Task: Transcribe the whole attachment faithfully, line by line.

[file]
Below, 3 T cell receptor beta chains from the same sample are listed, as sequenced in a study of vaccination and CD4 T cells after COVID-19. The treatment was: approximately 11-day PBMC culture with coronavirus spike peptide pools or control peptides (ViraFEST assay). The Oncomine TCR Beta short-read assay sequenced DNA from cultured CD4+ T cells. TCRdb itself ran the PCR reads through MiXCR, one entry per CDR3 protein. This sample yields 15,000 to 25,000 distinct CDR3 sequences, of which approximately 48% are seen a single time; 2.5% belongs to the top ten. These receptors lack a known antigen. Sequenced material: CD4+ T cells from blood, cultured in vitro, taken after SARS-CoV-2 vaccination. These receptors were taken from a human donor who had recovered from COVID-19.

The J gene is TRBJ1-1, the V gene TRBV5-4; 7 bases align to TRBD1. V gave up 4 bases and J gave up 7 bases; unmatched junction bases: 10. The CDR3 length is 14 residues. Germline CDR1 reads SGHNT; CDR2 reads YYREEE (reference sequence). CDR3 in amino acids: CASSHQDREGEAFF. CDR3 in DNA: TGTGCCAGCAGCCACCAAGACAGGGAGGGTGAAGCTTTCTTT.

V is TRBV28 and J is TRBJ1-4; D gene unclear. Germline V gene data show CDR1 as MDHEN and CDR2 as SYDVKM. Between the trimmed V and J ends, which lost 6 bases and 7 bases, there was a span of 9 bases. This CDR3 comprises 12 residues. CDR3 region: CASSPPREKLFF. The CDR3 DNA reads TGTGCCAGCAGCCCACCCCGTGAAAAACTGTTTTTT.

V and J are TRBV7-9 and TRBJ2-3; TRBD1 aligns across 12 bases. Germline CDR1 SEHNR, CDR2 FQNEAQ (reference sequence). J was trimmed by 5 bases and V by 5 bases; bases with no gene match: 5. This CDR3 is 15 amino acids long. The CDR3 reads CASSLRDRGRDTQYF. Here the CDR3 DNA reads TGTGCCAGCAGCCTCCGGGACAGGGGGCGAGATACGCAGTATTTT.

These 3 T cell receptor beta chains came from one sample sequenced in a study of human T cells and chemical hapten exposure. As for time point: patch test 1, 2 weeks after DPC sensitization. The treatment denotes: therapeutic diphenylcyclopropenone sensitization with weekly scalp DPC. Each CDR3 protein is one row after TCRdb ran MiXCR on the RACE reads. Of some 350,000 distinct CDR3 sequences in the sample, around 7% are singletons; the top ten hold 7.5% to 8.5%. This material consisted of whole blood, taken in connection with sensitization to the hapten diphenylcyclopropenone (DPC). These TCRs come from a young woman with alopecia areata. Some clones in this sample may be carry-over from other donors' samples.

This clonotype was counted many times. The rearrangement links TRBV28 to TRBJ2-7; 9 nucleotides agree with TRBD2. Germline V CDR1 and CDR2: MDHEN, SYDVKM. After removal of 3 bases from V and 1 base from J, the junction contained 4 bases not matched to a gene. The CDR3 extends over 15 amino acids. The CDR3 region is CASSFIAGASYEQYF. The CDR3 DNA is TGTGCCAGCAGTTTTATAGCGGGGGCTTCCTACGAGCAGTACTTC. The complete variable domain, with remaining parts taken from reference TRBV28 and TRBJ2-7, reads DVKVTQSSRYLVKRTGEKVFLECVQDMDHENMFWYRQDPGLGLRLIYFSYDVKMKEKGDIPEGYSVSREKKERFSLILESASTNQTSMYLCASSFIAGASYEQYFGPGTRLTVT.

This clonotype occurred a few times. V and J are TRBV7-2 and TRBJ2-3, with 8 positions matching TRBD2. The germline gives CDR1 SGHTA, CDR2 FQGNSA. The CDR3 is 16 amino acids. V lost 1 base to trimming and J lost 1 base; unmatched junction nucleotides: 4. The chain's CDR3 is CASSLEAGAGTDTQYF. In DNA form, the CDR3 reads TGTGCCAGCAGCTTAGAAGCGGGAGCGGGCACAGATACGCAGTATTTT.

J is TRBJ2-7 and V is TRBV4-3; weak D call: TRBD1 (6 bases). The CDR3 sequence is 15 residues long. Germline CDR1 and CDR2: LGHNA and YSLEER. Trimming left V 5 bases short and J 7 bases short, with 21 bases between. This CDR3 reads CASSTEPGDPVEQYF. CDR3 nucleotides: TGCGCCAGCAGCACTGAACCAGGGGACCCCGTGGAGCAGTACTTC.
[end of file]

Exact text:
Below, 3 T cell receptor beta chains from the same sample are listed, as sequenced in a study of vaccination and CD4 T cells after COVID-19. The treatment was: approximately 11-day PBMC culture with coronavirus spike peptide pools or control peptides (ViraFEST assay). The Oncomine TCR Beta short-read assay sequenced DNA from cultured CD4+ T cells. TCRdb itself ran the PCR reads through MiXCR, one entry per CDR3 protein. This sample yields 15,000 to 25,000 distinct CDR3 sequences, of which approximately 48% are seen a single time; 2.5% belongs to the top ten. These receptors lack a known antigen. Sequenced material: CD4+ T cells from blood, cultured in vitro, taken after SARS-CoV-2 vaccination. These receptors were taken from a human donor who had recovered from COVID-19.

The J gene is TRBJ1-1, the V gene TRBV5-4; 7 bases align to TRBD1. V gave up 4 bases and J gave up 7 bases; unmatched junction bases: 10. The CDR3 length is 14 residues. Germline CDR1 reads SGHNT; CDR2 reads YYREEE (reference sequence). CDR3 in amino acids: CASSHQDREGEAFF. CDR3 in DNA: TGTGCCAGCAGCCACCAAGACAGGGAGGGTGAAGCTTTCTTT.

V is TRBV28 and J is TRBJ1-4; D gene unclear. Germline V gene data show CDR1 as MDHEN and CDR2 as SYDVKM. Between the trimmed V and J ends, which lost 6 bases and 7 bases, there was a span of 9 bases. This CDR3 comprises 12 residues. CDR3 region: CASSPPREKLFF. The CDR3 DNA reads TGTGCCAGCAGCCCACCCCGTGAAAAACTGTTTTTT.

V and J are TRBV7-9 and TRBJ2-3; TRBD1 aligns across 12 bases. Germline CDR1 SEHNR, CDR2 FQNEAQ (reference sequence). J was trimmed by 5 bases and V by 5 bases; bases with no gene match: 5. This CDR3 is 15 amino acids long. The CDR3 reads CASSLRDRGRDTQYF. Here the CDR3 DNA reads TGTGCCAGCAGCCTCCGGGACAGGGGGCGAGATACGCAGTATTTT.

These 3 T cell receptor beta chains came from one sample sequenced in a study of human T cells and chemical hapten exposure. As for time point: patch test 1, 2 weeks after DPC sensitization. The treatment denotes: therapeutic diphenylcyclopropenone sensitization with weekly scalp DPC. Each CDR3 protein is one row after TCRdb ran MiXCR on the RACE reads. Of some 350,000 distinct CDR3 sequences in the sample, around 7% are singletons; the top ten hold 7.5% to 8.5%. This material consisted of whole blood, taken in connection with sensitization to the hapten diphenylcyclopropenone (DPC). These TCRs come from a young woman with alopecia areata. Some clones in this sample may be carry-over from other donors' samples.

This clonotype was counted many times. The rearrangement links TRBV28 to TRBJ2-7; 9 nucleotides agree with TRBD2. Germline V CDR1 and CDR2: MDHEN, SYDVKM. After removal of 3 bases from V and 1 base from J, the junction contained 4 bases not matched to a gene. The CDR3 extends over 15 amino acids. The CDR3 region is CASSFIAGASYEQYF. The CDR3 DNA is TGTGCCAGCAGTTTTATAGCGGGGGCTTCCTACGAGCAGTACTTC. The complete variable domain, with remaining parts taken from reference TRBV28 and TRBJ2-7, reads DVKVTQSSRYLVKRTGEKVFLECVQDMDHENMFWYRQDPGLGLRLIYFSYDVKMKEKGDIPEGYSVSREKKERFSLILESASTNQTSMYLCASSFIAGASYEQYFGPGTRLTVT.

This clonotype occurred a few times. V and J are TRBV7-2 and TRBJ2-3, with 8 positions matching TRBD2. The germline gives CDR1 SGHTA, CDR2 FQGNSA. The CDR3 is 16 amino acids. V lost 1 base to trimming and J lost 1 base; unmatched junction nucleotides: 4. The chain's CDR3 is CASSLEAGAGTDTQYF. In DNA form, the CDR3 reads TGTGCCAGCAGCTTAGAAGCGGGAGCGGGCACAGATACGCAGTATTTT.

J is TRBJ2-7 and V is TRBV4-3; weak D call: TRBD1 (6 bases). The CDR3 sequence is 15 residues long. Germline CDR1 and CDR2: LGHNA and YSLEER. Trimming left V 5 bases short and J 7 bases short, with 21 bases between. This CDR3 reads CASSTEPGDPVEQYF. CDR3 nucleotides: TGCGCCAGCAGCACTGAACCAGGGGACCCCGTGGAGCAGTACTTC.